Fortunately, half my gardening expenditures come off my rent, as property enhancement. So I picked up a bunch of native shrubs for the yard–summer sweetbush and another spicebush for the mucky part-shade area next to the house, a dwarf pepperbush to go in my new bed, a male deciduous holly to pollinate the two females I planted last fall, wild indigo (a personal favorite) and pink swamp milkweed for the monarchs. I tossed a small jacob’s ladder into the drainage ditch–it’s a notorious self-seeder, so if it likes the area, it can have it, and more I cannot do. I also got Kevin a paw-paw sapling to replace his dead weeping cherry–I mean, it’s a foot tall, so it doesn’t really replace it yet, but I’m putting it in the ground in the same place. Pawpaws are a cool southern native with big weird fruit–not as conventionally pretty as weeping cherry, but much more nifty.

And I am doing something potentially insane, but I’m feelin’ crazy.

There is a large section of the property that, as I have mentioned before, is overrun with bindweed. I rip out vast quantities about once a week. This afternoon I discovered a daylily bed under the stuff. It makes no particular dent in the bindweed, and I have yet to locate a place that sells bindweed mites.

But now I’m fighting fire with fire.

I have planted mint.

Native mountain mint, to be sure, a mint beloved of the local pollinators, but a mint nonetheless, and as generations of gardeners will tell you, mint is like the nuclear option among plants. You don’t dare put it in a bed, because it will own that bed forever. You can’t even put it in a pot NEAR a bed, because it will send roots through the drainage hole and pop up ten feet away, laughing maniacal minty laughter.

By planting mint among the bindweed, I may be resigning myself to a lifetime of yanking out mint seedlings from my bed, despite the gravel driveway in between us, but I don’t care. It can fight with the bindweed. If that whole area becomes an uninhabitable tangle of bindweed and mint, at least the mint will make it biologically useful to pollinators, and it’ll smell nice.

I don’t dare consider what’ll happen if the bindweed devours it. A plant that can eat mint may be bigger than any of us.

So I had a good time gardening and got about half the plants in the ground, and then I had an itch and went to scratch and it was a tick and I ran screaming into the house to Kevin to pry it off, which he did, and then I ripped my pants off–I always do this, having a tick requires me to immediately become nude in case there are Other Ticks, and god help me, there WAS another tick, so I screamed a bit more and Kevin pried that one off too and then I ran around nude and shrieking for a minute or two until I felt better and the beagle got excited and started howling and Kevin muttered something about my phobias and stomped into the bathroom to pee into a sieve in an effort to pass that damn kidney stone and I decided I was done gardening for the day.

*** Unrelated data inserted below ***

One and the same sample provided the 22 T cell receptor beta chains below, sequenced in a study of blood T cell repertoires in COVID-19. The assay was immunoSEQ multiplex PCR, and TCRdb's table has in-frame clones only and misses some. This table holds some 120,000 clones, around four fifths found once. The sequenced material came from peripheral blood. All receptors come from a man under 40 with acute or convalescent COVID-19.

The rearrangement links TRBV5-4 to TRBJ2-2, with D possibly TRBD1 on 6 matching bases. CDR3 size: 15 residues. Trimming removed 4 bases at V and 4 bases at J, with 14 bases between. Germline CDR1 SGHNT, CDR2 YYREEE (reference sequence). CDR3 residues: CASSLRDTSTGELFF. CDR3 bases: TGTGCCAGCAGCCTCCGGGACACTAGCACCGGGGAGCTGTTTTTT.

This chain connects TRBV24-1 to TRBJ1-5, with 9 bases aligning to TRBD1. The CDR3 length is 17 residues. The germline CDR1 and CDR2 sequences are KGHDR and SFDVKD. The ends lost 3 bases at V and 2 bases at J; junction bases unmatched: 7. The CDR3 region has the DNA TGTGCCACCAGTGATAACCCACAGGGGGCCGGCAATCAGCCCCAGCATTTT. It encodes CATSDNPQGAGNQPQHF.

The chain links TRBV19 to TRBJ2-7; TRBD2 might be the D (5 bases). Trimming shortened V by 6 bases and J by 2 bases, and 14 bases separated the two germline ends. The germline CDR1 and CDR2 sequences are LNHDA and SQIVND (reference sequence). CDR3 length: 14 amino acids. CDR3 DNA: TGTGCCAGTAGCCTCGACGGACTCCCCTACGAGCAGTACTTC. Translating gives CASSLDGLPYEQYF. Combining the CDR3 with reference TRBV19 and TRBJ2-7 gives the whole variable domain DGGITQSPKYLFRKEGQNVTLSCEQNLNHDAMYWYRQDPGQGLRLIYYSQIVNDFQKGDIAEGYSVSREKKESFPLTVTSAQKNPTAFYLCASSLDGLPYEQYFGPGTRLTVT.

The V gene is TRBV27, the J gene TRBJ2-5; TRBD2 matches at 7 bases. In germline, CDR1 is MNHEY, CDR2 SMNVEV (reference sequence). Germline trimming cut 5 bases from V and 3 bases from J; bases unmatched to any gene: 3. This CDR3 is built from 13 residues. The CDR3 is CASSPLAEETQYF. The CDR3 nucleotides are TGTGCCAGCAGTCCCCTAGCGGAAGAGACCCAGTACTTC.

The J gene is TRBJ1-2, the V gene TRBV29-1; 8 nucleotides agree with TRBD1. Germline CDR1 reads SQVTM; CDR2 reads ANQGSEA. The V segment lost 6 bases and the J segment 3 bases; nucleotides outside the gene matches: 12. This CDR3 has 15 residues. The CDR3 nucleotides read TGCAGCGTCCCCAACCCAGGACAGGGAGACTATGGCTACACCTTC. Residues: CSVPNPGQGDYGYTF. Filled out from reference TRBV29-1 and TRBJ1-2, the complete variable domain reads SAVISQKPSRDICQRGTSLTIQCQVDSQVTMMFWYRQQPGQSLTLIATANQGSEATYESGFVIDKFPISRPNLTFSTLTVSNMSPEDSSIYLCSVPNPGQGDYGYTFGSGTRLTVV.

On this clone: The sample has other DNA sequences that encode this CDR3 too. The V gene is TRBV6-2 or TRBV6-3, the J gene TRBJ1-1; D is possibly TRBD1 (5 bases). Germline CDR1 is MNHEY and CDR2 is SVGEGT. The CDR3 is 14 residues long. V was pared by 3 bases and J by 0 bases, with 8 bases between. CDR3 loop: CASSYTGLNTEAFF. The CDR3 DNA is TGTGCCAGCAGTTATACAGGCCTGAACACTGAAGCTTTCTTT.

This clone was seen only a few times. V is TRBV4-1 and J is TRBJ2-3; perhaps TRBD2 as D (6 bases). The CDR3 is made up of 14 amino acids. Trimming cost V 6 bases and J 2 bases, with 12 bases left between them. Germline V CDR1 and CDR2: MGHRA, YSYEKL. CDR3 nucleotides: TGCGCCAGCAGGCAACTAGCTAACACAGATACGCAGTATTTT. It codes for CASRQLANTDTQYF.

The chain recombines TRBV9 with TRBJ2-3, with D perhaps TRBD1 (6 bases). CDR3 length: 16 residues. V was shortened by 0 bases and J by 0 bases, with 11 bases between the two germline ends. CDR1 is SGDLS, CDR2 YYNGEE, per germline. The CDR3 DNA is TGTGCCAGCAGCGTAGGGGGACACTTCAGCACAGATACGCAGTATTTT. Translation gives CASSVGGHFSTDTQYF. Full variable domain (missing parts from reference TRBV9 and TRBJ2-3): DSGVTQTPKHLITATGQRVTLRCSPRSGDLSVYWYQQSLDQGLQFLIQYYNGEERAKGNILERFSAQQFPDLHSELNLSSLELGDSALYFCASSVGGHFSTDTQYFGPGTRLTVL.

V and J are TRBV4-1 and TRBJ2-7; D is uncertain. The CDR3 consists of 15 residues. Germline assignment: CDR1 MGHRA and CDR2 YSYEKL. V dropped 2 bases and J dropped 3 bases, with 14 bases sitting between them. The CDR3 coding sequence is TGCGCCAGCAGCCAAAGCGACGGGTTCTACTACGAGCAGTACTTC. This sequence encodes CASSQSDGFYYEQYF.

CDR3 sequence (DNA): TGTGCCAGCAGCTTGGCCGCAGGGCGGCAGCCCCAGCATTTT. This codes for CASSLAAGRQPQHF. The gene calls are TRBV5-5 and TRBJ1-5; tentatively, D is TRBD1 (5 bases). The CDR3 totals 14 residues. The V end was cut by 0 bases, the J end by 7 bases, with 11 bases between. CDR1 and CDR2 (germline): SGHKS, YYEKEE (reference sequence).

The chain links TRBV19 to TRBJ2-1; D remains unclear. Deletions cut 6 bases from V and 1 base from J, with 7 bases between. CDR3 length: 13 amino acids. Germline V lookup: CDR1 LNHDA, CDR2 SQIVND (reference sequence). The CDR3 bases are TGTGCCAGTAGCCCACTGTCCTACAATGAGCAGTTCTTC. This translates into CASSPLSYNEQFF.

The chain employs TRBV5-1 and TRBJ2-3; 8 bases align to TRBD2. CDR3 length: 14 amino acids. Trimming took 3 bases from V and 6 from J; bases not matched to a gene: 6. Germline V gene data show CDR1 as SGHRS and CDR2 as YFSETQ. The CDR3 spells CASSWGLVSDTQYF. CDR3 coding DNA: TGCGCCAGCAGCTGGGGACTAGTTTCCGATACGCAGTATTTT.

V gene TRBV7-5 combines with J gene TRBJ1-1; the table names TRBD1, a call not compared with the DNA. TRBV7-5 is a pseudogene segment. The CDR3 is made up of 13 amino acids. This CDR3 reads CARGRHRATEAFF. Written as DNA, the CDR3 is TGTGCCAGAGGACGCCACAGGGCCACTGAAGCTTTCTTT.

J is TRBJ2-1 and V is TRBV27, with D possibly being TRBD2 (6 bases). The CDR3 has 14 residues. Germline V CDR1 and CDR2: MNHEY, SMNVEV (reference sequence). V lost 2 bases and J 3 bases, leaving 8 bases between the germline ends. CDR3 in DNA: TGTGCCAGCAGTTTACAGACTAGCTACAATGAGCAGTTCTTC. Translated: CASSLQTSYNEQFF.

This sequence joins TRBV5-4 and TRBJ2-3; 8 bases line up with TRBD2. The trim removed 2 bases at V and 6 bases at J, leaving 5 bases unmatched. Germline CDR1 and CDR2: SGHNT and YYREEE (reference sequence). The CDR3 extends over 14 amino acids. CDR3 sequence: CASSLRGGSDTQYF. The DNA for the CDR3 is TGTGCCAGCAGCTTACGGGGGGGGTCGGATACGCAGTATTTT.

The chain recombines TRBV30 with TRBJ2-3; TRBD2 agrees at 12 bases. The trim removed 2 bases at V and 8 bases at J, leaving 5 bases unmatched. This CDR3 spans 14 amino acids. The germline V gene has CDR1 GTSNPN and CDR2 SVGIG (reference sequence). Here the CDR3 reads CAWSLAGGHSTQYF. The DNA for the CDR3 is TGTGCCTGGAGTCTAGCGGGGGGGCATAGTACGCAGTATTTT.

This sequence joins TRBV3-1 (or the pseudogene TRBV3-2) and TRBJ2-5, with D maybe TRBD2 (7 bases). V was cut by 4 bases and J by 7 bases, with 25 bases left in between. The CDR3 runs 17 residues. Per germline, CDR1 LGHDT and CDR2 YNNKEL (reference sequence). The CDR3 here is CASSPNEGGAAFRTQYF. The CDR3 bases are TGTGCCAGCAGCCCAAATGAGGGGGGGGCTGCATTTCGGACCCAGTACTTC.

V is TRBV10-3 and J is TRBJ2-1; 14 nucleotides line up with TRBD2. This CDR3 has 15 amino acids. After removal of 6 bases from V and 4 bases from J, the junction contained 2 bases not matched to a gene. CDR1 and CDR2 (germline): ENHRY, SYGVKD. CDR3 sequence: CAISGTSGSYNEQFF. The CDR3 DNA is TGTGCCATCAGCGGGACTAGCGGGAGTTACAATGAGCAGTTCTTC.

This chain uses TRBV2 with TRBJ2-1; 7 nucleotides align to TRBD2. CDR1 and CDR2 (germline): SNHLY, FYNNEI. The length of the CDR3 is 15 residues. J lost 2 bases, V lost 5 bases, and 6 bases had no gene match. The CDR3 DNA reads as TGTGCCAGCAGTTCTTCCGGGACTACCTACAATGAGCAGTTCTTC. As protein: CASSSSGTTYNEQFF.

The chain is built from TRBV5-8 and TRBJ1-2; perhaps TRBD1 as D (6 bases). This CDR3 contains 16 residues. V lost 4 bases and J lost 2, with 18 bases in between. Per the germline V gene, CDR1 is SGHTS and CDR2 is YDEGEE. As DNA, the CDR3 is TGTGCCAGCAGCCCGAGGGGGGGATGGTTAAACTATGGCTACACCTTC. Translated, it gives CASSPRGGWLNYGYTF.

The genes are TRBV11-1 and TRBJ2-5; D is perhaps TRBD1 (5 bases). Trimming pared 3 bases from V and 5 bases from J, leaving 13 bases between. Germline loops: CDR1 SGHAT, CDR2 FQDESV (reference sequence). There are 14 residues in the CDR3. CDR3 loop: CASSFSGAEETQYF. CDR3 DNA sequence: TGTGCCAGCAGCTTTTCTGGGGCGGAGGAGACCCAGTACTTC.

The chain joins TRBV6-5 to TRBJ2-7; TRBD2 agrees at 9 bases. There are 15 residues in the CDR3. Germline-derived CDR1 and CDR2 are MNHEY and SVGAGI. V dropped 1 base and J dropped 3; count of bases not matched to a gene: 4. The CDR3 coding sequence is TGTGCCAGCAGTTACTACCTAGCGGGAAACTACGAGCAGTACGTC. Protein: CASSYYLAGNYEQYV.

Which is kind of how it usually goes down, except I even wore lots of bug goop this time, so those little bastards weren’t fighting fair at all.

…and there’s a spaghetti worm in the tank, too!

Again, mostly good (can irritate coral if the little tentacles come too close) but the one I’ve spotted is tucked way down in the back.) I went in at night with a flashlight, just out of curiosity, and saw the stomatella snail out grazing, and Crab Bob chowing down on algae like it was going out of style.

Emerald crabs are amazing. The snails made little roads in the algae forest, the crab came in and clearcut the stuff to the ground.

…and just after saying this, I go and look at the tank again, and there’s a big bristleworm, two or three times the size of any of the little ones, and bright pink-red with dark red racing stripes, climbing along the surface of the rock. I believe this is a fireworm. Touching it will cause me excruciating pain, and once again gives me the sudden chill down my back, the one that says You were handling all this rock without gloves on and all that stuff was IN THERE LURKING and we’re never ever going to put our hands in the tank without gloves again, are we?

Most fireworms are beneficial, and it doesn’t look like the one bad kind, so it can stay, but again…always wear gloves.